As I am a writer and a psychologist, one subject that continues to fascinate me is individual creativity. We are all creative in one aspect or another but like all abilities creativity is expressed in a multitude of fashions and degrees. One person’s most creative act is using a spoon for a shovel while another’s is using a Coke can to fix their engine; degrees of creativity.
What is creativity? J.P. Guilford (1967, 1988) proposed creativity involves divergent rather than convergent thinking. Divergent thinking requires coming up with a variety of ideas or solutions to a problem when there is no one right answer and convergent thinking is “converging” on the best answer to a problem and is, interestingly enough, exactly what IQ tests measure. Consequently correlations between creativity scores and IQ are low to moderate and really only relate in that highly creative people rarely have blow average IQs suggesting that a minimum of intelligence is necessary for creativity (Runco, 1992; Simonton, 1999).
Interestingly, creativity in the arts seems to peak, on average, for people in their late 30s and early 40s. There are of course exceptions; Michelangelo was in his 80s when he worked on St. Peter’s Cathedral. But in general, creative work is thought to require two things, experience and enthusiasm (Beard, 1874), people in their 30s and 40s have both of these. Dean Simonton (1984, 1990, 1991) suggests that each creator may have a certain potential to create that is realized over their adult years; like a well of novel ideas that slowly runs dry as they are used up regardless of when the tapping into them began; this may explain eminent works actualized later in life. By my mind then, can there be any more horrifying event for a creator than the completion of their opus? The Pulitzer darkening their door? “What now?” I hear them cry.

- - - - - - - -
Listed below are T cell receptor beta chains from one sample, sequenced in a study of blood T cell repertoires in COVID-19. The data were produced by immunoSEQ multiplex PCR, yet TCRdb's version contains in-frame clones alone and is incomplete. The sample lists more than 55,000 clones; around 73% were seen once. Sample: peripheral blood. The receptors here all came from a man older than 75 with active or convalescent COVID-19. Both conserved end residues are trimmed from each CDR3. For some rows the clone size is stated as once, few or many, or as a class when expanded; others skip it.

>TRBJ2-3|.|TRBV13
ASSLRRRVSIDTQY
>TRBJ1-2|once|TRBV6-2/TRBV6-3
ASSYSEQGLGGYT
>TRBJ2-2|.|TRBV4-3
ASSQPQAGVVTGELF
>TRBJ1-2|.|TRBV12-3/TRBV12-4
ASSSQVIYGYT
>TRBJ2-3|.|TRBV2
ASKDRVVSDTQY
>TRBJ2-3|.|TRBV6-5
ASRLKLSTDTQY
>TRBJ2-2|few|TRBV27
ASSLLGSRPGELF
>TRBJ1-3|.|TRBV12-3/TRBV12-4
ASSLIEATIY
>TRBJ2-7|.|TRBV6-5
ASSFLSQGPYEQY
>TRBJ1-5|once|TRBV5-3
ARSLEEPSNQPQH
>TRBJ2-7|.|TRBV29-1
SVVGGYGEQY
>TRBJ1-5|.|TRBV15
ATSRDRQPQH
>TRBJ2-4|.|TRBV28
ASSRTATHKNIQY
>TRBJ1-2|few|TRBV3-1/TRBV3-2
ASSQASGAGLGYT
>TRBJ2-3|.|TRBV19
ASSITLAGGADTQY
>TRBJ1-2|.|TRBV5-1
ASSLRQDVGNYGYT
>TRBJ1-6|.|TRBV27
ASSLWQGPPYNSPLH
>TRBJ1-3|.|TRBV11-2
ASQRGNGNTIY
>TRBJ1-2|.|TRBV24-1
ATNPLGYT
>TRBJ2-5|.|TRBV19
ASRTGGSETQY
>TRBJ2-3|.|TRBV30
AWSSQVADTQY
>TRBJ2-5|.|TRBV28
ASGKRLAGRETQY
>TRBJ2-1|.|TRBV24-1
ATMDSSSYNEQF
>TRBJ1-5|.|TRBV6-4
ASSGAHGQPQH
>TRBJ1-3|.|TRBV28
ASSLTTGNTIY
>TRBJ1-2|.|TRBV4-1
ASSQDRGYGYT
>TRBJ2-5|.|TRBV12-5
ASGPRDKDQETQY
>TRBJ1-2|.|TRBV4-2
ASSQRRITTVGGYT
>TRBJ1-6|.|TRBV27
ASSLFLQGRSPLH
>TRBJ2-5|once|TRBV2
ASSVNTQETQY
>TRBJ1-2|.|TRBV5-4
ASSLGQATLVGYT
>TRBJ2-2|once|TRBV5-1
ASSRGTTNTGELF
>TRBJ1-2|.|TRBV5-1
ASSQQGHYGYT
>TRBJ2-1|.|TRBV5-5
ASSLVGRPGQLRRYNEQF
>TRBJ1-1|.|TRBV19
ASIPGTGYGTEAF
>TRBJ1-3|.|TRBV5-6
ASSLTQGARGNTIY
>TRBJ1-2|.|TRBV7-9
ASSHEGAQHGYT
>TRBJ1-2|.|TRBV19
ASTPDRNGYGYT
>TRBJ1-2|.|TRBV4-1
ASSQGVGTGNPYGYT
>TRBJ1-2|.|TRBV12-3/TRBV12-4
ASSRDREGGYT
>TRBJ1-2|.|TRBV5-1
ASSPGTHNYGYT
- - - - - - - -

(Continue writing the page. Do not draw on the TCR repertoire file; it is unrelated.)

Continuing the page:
We’ve all read those books, “How did they come up with this?” Something so unique while still able to suspend disbelief, like witnessing magic, it’s the way I felt after reading the first Harry Potter book. This author had somehow transported me back to childhood (along with everyone else) and I clamored for more (along with everyone else) unique and yet still tapping into our ancient archetypes, our universal truths that ring our bells. Creativity.